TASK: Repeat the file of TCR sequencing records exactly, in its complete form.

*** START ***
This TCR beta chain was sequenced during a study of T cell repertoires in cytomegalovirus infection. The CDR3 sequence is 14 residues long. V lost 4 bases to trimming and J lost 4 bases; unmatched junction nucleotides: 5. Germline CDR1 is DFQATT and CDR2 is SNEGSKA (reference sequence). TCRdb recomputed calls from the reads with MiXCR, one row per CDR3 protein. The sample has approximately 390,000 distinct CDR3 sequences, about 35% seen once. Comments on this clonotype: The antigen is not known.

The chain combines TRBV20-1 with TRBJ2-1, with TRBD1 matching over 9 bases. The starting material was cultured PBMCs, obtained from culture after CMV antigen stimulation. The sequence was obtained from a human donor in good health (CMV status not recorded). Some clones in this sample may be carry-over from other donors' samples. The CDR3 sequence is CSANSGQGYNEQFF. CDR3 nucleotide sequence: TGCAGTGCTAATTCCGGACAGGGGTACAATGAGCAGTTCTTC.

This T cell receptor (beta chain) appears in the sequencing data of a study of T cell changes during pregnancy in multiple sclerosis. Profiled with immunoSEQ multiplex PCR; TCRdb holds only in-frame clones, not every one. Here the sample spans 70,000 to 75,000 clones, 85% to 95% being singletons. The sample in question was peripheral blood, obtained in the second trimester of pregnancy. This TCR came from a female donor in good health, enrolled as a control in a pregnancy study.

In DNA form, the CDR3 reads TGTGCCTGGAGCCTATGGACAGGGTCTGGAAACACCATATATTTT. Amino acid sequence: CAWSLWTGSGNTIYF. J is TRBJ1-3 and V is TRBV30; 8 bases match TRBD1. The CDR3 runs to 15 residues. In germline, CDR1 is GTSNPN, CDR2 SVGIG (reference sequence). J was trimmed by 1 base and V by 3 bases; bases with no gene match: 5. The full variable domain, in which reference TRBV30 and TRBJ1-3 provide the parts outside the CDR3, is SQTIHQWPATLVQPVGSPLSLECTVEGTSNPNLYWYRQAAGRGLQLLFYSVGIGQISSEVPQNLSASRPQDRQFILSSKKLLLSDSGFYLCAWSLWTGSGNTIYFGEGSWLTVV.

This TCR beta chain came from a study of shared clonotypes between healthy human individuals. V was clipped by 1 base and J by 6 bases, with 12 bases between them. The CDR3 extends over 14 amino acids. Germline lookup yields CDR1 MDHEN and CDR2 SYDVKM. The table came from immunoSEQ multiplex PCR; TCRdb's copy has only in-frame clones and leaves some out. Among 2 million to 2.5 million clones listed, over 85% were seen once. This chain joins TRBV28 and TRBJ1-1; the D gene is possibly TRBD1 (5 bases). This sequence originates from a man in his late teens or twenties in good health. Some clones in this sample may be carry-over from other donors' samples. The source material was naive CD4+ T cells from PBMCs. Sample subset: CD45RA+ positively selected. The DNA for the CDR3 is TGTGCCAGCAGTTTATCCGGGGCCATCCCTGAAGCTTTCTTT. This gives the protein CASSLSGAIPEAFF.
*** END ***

This TCR beta chain was sequenced during a study of T cell repertoires in cytomegalovirus infection. The CDR3 sequence is 14 residues long. V lost 4 bases to trimming and J lost 4 bases; unmatched junction nucleotides: 5. Germline CDR1 is DFQATT and CDR2 is SNEGSKA (reference sequence). TCRdb recomputed calls from the reads with MiXCR, one row per CDR3 protein. The sample has approximately 390,000 distinct CDR3 sequences, about 35% seen once. Comments on this clonotype: The antigen is not known.

The chain combines TRBV20-1 with TRBJ2-1, with TRBD1 matching over 9 bases. The starting material was cultured PBMCs, obtained from culture after CMV antigen stimulation. The sequence was obtained from a human donor in good health (CMV status not recorded). Some clones in this sample may be carry-over from other donors' samples. The CDR3 sequence is CSANSGQGYNEQFF. CDR3 nucleotide sequence: TGCAGTGCTAATTCCGGACAGGGGTACAATGAGCAGTTCTTC.

This T cell receptor (beta chain) appears in the sequencing data of a study of T cell changes during pregnancy in multiple sclerosis. Profiled with immunoSEQ multiplex PCR; TCRdb holds only in-frame clones, not every one. Here the sample spans 70,000 to 75,000 clones, 85% to 95% being singletons. The sample in question was peripheral blood, obtained in the second trimester of pregnancy. This TCR came from a female donor in good health, enrolled as a control in a pregnancy study.

In DNA form, the CDR3 reads TGTGCCTGGAGCCTATGGACAGGGTCTGGAAACACCATATATTTT. Amino acid sequence: CAWSLWTGSGNTIYF. J is TRBJ1-3 and V is TRBV30; 8 bases match TRBD1. The CDR3 runs to 15 residues. In germline, CDR1 is GTSNPN, CDR2 SVGIG (reference sequence). J was trimmed by 1 base and V by 3 bases; bases with no gene match: 5. The full variable domain, in which reference TRBV30 and TRBJ1-3 provide the parts outside the CDR3, is SQTIHQWPATLVQPVGSPLSLECTVEGTSNPNLYWYRQAAGRGLQLLFYSVGIGQISSEVPQNLSASRPQDRQFILSSKKLLLSDSGFYLCAWSLWTGSGNTIYFGEGSWLTVV.

This TCR beta chain came from a study of shared clonotypes between healthy human individuals. V was clipped by 1 base and J by 6 bases, with 12 bases between them. The CDR3 extends over 14 amino acids. Germline lookup yields CDR1 MDHEN and CDR2 SYDVKM. The table came from immunoSEQ multiplex PCR; TCRdb's copy has only in-frame clones and leaves some out. Among 2 million to 2.5 million clones listed, over 85% were seen once. This chain joins TRBV28 and TRBJ1-1; the D gene is possibly TRBD1 (5 bases). This sequence originates from a man in his late teens or twenties in good health. Some clones in this sample may be carry-over from other donors' samples. The source material was naive CD4+ T cells from PBMCs. Sample subset: CD45RA+ positively selected. The DNA for the CDR3 is TGTGCCAGCAGTTTATCCGGGGCCATCCCTGAAGCTTTCTTT. This gives the protein CASSLSGAIPEAFF.